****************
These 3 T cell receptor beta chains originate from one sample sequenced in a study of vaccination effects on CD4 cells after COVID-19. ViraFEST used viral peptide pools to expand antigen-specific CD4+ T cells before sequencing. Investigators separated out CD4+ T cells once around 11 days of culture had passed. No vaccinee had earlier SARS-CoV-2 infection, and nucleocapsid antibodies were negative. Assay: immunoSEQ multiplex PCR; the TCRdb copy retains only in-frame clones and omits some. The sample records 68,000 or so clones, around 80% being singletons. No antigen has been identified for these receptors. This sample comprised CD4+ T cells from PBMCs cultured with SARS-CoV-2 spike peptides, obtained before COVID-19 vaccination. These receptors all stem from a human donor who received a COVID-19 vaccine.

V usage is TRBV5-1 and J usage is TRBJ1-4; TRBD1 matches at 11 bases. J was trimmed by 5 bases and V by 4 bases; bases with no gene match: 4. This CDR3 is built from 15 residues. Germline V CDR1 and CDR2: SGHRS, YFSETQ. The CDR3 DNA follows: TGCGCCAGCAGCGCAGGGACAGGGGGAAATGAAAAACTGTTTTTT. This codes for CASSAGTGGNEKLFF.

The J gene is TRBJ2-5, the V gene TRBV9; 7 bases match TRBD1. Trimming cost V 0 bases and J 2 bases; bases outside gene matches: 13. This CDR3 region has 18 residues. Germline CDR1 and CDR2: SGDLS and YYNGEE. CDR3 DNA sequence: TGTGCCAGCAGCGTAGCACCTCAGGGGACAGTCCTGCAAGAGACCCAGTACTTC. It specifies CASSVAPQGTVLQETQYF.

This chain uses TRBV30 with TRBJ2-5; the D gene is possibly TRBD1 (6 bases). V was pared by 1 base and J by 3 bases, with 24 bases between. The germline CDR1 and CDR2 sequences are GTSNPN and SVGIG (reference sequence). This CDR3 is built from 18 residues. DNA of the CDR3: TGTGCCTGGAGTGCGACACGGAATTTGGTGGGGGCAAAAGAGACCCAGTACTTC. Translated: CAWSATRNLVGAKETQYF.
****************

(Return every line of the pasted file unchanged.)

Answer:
These 3 T cell receptor beta chains originate from one sample sequenced in a study of vaccination effects on CD4 cells after COVID-19. ViraFEST used viral peptide pools to expand antigen-specific CD4+ T cells before sequencing. Investigators separated out CD4+ T cells once around 11 days of culture had passed. No vaccinee had earlier SARS-CoV-2 infection, and nucleocapsid antibodies were negative. Assay: immunoSEQ multiplex PCR; the TCRdb copy retains only in-frame clones and omits some. The sample records 68,000 or so clones, around 80% being singletons. No antigen has been identified for these receptors. This sample comprised CD4+ T cells from PBMCs cultured with SARS-CoV-2 spike peptides, obtained before COVID-19 vaccination. These receptors all stem from a human donor who received a COVID-19 vaccine.

V usage is TRBV5-1 and J usage is TRBJ1-4; TRBD1 matches at 11 bases. J was trimmed by 5 bases and V by 4 bases; bases with no gene match: 4. This CDR3 is built from 15 residues. Germline V CDR1 and CDR2: SGHRS, YFSETQ. The CDR3 DNA follows: TGCGCCAGCAGCGCAGGGACAGGGGGAAATGAAAAACTGTTTTTT. This codes for CASSAGTGGNEKLFF.

The J gene is TRBJ2-5, the V gene TRBV9; 7 bases match TRBD1. Trimming cost V 0 bases and J 2 bases; bases outside gene matches: 13. This CDR3 region has 18 residues. Germline CDR1 and CDR2: SGDLS and YYNGEE. CDR3 DNA sequence: TGTGCCAGCAGCGTAGCACCTCAGGGGACAGTCCTGCAAGAGACCCAGTACTTC. It specifies CASSVAPQGTVLQETQYF.

This chain uses TRBV30 with TRBJ2-5; the D gene is possibly TRBD1 (6 bases). V was pared by 1 base and J by 3 bases, with 24 bases between. The germline CDR1 and CDR2 sequences are GTSNPN and SVGIG (reference sequence). This CDR3 is built from 18 residues. DNA of the CDR3: TGTGCCTGGAGTGCGACACGGAATTTGGTGGGGGCAAAAGAGACCCAGTACTTC. Translated: CAWSATRNLVGAKETQYF.